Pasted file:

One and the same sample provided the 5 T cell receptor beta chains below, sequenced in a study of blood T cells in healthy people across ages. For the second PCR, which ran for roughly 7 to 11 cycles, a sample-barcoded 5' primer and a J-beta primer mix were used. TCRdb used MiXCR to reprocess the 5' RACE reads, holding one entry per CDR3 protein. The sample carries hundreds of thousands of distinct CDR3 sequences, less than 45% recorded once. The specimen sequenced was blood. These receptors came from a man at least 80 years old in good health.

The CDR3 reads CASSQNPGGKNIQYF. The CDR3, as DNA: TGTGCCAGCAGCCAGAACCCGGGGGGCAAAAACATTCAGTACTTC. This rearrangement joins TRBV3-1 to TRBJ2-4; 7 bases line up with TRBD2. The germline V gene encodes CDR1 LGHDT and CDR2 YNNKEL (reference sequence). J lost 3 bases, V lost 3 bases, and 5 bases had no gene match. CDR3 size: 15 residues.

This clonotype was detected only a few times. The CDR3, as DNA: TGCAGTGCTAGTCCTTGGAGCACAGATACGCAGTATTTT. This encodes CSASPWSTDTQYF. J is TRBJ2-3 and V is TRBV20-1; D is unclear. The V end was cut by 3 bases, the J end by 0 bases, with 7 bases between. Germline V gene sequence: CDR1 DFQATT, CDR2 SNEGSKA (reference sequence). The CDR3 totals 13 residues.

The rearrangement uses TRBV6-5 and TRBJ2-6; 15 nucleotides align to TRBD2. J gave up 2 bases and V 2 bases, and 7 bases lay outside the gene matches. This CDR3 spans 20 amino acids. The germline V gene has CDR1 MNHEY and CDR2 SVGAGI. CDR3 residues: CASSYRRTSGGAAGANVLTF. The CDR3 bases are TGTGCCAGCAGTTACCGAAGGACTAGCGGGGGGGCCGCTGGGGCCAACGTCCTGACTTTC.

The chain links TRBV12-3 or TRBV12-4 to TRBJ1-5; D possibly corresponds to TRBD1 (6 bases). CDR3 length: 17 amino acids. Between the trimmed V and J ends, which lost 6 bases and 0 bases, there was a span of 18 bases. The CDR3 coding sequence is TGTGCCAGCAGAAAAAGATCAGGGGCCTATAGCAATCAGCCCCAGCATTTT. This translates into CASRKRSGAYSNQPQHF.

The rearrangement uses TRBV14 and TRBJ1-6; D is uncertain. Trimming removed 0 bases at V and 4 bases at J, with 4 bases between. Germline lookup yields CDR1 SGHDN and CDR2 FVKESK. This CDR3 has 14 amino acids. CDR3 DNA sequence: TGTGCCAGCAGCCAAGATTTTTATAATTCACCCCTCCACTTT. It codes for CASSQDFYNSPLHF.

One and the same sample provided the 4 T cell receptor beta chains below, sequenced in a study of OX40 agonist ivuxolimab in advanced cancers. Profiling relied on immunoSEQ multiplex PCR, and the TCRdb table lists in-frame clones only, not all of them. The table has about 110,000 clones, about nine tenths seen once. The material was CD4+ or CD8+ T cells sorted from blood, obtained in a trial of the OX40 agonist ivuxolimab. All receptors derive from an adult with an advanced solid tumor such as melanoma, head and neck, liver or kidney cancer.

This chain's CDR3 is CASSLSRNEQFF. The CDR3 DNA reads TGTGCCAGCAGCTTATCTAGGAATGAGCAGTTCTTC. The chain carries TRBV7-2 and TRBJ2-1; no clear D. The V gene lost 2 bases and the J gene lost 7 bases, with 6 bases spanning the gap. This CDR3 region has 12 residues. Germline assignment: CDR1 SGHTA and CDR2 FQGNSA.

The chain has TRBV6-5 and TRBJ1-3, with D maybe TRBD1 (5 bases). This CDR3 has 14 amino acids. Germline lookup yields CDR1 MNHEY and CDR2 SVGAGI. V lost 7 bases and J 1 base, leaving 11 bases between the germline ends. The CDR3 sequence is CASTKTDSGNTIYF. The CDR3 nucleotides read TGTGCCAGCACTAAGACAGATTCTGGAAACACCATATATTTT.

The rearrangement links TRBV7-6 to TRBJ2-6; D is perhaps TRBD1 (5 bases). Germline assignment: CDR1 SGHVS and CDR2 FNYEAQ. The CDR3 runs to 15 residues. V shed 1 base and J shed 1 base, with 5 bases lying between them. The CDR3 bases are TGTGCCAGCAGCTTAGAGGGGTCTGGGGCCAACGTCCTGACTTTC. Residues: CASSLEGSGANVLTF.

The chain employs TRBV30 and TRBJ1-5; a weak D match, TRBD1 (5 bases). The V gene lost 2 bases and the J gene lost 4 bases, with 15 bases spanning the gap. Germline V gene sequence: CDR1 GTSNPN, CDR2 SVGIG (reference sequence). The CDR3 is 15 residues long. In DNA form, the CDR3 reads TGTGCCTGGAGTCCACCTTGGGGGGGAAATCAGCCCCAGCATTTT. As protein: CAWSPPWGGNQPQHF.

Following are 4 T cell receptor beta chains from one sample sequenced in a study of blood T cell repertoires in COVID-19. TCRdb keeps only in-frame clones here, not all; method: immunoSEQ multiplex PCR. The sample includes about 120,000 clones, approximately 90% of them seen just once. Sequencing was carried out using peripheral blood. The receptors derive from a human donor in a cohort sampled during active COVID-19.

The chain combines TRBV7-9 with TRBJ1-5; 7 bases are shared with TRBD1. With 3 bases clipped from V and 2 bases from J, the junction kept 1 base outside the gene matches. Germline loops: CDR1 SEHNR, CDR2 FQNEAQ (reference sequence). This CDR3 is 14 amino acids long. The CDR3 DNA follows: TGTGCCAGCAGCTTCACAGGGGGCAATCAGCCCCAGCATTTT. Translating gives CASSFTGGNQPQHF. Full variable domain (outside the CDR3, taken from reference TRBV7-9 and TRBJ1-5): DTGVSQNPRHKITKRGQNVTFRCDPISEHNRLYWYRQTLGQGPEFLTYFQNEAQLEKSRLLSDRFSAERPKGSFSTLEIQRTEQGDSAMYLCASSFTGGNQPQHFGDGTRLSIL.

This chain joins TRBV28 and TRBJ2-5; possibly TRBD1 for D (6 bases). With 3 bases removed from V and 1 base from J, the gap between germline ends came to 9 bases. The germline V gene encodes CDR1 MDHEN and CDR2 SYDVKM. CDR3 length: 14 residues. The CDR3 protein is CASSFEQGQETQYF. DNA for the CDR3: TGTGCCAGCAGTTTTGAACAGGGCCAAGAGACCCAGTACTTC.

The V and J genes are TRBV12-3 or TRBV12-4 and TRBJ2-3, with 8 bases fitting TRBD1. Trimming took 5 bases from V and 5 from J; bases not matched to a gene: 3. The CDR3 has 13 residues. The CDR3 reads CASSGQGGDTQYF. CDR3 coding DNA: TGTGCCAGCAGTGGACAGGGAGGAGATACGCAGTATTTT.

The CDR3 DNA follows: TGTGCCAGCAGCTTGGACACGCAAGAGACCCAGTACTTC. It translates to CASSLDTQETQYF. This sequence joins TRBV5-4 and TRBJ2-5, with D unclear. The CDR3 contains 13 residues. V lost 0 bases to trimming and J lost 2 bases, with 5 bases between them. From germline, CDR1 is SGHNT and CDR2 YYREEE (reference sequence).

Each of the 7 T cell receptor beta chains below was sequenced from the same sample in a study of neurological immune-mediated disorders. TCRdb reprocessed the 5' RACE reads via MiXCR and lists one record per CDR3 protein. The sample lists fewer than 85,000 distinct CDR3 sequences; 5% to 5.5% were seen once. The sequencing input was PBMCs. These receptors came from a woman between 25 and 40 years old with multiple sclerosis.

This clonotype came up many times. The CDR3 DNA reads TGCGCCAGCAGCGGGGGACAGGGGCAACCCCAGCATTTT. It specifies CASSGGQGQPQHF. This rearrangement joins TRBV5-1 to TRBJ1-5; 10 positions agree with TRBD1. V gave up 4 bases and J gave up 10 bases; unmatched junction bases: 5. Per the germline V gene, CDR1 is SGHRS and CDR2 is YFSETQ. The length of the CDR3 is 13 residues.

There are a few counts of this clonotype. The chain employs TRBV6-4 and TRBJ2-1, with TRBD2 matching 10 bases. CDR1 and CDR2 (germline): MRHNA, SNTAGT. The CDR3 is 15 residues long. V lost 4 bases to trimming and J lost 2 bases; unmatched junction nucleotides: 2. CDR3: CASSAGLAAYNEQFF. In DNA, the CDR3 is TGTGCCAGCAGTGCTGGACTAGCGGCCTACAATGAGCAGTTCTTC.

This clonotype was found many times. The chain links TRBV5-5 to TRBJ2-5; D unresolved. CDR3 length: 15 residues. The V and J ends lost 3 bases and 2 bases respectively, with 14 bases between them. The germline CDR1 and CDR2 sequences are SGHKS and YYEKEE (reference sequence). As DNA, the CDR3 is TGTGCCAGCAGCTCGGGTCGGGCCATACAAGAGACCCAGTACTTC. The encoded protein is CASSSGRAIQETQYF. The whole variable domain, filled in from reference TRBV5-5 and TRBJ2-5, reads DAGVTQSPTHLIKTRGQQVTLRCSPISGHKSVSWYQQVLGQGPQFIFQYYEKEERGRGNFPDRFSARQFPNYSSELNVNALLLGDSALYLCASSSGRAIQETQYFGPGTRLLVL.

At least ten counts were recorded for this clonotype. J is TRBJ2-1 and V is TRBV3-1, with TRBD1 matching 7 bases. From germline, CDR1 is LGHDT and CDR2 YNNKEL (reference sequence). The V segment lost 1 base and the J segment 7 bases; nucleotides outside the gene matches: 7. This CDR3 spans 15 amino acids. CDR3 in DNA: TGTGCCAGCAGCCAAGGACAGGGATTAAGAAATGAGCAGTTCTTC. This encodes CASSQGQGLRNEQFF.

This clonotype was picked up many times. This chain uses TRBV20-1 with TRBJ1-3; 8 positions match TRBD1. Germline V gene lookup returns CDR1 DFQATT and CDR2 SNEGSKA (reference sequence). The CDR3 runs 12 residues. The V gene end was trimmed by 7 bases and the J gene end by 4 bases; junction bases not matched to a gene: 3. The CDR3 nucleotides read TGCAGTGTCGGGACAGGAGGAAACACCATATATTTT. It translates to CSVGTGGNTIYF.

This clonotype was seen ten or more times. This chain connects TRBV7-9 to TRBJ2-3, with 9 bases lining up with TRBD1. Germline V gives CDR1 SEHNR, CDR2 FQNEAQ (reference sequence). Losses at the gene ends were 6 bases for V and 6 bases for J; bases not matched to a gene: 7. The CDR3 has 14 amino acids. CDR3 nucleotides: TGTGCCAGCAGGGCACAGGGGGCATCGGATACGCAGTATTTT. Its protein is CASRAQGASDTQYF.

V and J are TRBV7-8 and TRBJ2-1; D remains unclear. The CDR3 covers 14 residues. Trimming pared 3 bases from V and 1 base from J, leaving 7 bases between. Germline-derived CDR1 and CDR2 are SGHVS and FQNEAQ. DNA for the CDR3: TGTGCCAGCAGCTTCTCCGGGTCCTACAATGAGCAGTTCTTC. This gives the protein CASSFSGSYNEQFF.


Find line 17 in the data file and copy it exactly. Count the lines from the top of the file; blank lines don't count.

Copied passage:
Each of the 7 T cell receptor beta chains below was sequenced from the same sample in a study of neurological immune-mediated disorders. TCRdb reprocessed the 5' RACE reads via MiXCR and lists one record per CDR3 protein. The sample lists fewer than 85,000 distinct CDR3 sequences; 5% to 5.5% were seen once. The sequencing input was PBMCs. These receptors came from a woman between 25 and 40 years old with multiple sclerosis.